Anderson’s Barb Wire was a gun-toting sexpot and a fan of softcore-style bubble baths in glass tubs, thereby falling into acceptable boundaries for female action characters of that era. Davis’s Charly also had a shower scene, but for a reason — she needed to clean up after killing seven men. The camera lingers more on the blood in the water at her feet than it does on her skin. (Plus, she had to do something about Samantha’s basic hairstyle.)

Point being, Black wrote Charly Baltimore as a heroine unlike most of the ones seen previously — a sweet, happy schoolteacher who happened to have a pragmatic world-class killer sleeping inside her. Hollywood loves stories of lethal women, just not the ones who start their journeys wearing charm bracelets while pressing rice cereal treats into a pan.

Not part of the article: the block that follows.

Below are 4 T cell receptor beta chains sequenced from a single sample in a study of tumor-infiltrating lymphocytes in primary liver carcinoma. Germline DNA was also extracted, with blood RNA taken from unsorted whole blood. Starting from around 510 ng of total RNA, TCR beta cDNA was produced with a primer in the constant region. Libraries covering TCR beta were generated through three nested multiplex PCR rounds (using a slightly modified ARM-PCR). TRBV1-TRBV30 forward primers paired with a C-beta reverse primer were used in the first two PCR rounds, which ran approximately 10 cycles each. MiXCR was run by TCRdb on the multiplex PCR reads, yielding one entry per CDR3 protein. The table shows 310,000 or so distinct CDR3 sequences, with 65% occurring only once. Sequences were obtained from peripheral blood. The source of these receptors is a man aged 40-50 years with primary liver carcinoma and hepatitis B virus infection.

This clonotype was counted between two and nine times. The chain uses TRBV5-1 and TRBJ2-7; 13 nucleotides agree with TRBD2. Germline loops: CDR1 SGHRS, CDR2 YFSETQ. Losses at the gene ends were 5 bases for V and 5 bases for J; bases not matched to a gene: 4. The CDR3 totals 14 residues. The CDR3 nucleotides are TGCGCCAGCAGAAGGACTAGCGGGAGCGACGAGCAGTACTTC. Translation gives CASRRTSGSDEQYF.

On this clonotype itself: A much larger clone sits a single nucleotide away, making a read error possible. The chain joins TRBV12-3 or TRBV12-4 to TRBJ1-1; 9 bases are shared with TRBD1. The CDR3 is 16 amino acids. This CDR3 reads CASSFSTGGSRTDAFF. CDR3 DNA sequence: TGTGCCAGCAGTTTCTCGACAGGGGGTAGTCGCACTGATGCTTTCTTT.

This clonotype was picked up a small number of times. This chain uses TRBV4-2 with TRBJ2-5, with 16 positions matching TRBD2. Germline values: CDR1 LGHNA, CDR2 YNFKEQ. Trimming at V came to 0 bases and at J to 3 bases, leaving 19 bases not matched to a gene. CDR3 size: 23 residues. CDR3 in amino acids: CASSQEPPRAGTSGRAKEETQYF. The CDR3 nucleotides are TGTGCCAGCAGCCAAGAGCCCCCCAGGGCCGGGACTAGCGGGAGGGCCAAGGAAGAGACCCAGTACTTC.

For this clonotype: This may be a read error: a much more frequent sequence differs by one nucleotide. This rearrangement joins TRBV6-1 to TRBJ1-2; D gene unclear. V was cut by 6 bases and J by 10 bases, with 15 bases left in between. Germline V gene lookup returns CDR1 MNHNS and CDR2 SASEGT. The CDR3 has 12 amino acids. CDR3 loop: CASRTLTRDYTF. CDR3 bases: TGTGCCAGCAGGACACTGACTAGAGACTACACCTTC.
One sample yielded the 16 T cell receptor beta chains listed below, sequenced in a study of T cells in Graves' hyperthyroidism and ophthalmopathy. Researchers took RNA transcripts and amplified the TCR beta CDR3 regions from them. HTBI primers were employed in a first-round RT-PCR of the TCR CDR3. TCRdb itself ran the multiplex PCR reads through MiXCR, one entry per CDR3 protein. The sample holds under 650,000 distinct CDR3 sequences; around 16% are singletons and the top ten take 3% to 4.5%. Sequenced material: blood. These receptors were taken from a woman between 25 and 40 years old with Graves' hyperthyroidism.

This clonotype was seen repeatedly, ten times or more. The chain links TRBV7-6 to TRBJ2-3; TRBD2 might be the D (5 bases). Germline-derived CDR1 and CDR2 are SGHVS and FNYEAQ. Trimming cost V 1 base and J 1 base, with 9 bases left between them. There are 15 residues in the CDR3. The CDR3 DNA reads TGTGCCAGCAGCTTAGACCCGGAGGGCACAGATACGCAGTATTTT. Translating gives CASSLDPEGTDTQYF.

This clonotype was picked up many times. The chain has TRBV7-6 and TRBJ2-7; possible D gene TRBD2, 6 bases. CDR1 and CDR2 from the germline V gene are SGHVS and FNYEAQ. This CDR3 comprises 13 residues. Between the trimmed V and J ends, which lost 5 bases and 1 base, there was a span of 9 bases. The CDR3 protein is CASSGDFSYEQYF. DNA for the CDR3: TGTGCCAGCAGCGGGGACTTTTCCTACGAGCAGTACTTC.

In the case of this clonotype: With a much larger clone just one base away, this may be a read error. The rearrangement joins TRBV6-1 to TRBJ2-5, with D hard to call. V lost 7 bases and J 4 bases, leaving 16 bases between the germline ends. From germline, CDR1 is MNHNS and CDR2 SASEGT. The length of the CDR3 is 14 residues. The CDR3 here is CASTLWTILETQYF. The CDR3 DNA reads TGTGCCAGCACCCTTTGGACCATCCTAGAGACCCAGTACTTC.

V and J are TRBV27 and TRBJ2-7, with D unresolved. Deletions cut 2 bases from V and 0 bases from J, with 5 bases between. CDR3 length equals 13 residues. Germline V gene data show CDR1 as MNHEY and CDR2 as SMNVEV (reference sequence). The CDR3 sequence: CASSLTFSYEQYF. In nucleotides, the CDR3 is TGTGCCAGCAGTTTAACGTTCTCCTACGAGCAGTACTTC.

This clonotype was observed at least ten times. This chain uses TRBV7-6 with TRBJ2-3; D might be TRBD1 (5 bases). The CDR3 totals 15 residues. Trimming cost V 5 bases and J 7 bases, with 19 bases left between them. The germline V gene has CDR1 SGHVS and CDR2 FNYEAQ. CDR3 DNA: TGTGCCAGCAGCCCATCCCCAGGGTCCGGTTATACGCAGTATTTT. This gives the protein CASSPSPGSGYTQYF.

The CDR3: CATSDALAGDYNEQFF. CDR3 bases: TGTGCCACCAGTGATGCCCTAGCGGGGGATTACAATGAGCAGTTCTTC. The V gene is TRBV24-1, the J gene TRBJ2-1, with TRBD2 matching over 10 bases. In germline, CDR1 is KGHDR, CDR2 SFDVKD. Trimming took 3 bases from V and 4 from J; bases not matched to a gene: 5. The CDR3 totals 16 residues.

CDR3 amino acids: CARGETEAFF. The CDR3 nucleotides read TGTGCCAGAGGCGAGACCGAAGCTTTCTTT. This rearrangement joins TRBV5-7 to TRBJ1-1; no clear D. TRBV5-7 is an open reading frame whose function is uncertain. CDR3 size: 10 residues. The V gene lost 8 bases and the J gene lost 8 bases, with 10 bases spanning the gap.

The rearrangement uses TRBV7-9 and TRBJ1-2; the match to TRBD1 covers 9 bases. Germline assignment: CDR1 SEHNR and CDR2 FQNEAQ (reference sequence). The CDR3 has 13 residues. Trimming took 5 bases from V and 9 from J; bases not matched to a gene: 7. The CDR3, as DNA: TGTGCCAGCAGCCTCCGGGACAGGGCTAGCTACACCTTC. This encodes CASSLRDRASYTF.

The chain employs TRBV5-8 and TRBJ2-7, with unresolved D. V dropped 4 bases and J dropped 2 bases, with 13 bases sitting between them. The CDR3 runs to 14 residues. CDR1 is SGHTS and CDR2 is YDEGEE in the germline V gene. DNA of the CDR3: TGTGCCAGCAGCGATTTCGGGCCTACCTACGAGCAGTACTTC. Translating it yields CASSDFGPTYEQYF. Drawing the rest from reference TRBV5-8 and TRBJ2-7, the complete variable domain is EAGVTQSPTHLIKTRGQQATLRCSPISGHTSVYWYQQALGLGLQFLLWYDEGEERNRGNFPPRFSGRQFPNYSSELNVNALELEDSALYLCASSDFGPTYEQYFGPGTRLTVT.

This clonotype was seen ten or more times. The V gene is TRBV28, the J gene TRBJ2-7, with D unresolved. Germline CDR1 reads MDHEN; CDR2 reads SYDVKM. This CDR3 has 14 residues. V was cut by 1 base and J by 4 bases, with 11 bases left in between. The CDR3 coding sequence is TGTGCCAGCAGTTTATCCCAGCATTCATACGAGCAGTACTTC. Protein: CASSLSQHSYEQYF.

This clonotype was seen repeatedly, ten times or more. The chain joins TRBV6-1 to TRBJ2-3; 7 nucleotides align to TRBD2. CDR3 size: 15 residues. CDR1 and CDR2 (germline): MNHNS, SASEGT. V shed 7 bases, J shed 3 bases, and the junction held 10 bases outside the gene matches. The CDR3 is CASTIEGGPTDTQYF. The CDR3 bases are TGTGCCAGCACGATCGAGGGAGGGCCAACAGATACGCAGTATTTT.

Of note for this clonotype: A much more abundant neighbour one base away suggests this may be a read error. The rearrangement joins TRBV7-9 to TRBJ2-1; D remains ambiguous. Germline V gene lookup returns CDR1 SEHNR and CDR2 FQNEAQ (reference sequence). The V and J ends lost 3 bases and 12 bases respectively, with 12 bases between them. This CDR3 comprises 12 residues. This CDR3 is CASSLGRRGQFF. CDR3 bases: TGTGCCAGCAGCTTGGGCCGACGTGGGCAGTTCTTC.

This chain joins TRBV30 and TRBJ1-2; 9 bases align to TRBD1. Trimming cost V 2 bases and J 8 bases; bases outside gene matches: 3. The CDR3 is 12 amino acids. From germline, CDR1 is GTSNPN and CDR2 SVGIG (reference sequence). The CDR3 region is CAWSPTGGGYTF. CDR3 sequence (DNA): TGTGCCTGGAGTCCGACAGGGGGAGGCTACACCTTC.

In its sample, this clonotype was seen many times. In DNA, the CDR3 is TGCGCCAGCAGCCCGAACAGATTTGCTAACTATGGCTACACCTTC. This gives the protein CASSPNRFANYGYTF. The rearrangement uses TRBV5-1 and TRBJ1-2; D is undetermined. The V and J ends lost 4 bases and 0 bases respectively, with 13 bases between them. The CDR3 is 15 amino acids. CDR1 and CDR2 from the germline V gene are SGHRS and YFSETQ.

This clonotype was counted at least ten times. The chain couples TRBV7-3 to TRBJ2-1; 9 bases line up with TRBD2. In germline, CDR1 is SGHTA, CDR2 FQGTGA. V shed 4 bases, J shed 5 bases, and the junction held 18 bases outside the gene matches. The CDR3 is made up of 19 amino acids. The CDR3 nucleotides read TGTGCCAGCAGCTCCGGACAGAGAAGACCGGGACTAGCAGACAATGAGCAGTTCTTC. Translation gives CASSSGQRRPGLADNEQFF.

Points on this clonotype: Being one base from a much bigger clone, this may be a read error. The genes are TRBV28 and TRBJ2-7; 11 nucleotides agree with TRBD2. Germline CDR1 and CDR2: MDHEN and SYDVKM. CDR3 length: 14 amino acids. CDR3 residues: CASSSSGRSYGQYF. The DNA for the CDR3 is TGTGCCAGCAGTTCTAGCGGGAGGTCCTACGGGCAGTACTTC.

But Davis’s character represents a truth women live with year-round, the need to fulfill multiple roles while sublimating a sleeping fury. We are the gift wrappers, the turkey roasters, and the peacekeepers at the holiday dinner table. For women in general — and home cooks and holiday crafters in particular — Samantha Caine/Charly Baltimore is a patron saint.

The holidays are a hectic time of frenzied end-of-year work projects followed by evenings and weekends of frantic errands as we gear up for that special day celebrated, by most of us, by sitting on our butts. Unless you’re the one cooking Christmas dinner.

And though culinary and craft culture is still very much on trend, longer work hours combined with the rise in services that create the illusion of handmade items “just like mom used to make!” has led to something of an underappreciation for those of us who scratch out the real deal in the kitchen.

Throw in our national obsession with treating carbs as if they were terrorists, and the home baker can be in a frustrating spot these days. People who aren’t monsters appreciate any effort loved ones make on their behalf, but for some, a plateful of baked cookies often falls into the “it’s the thought that counts” category. I’ve even encountered a situation in which I’ve taken baked goods to a person who asked if we’d be exchanging our “real” gifts later. (That person is no longer on my cookie list.)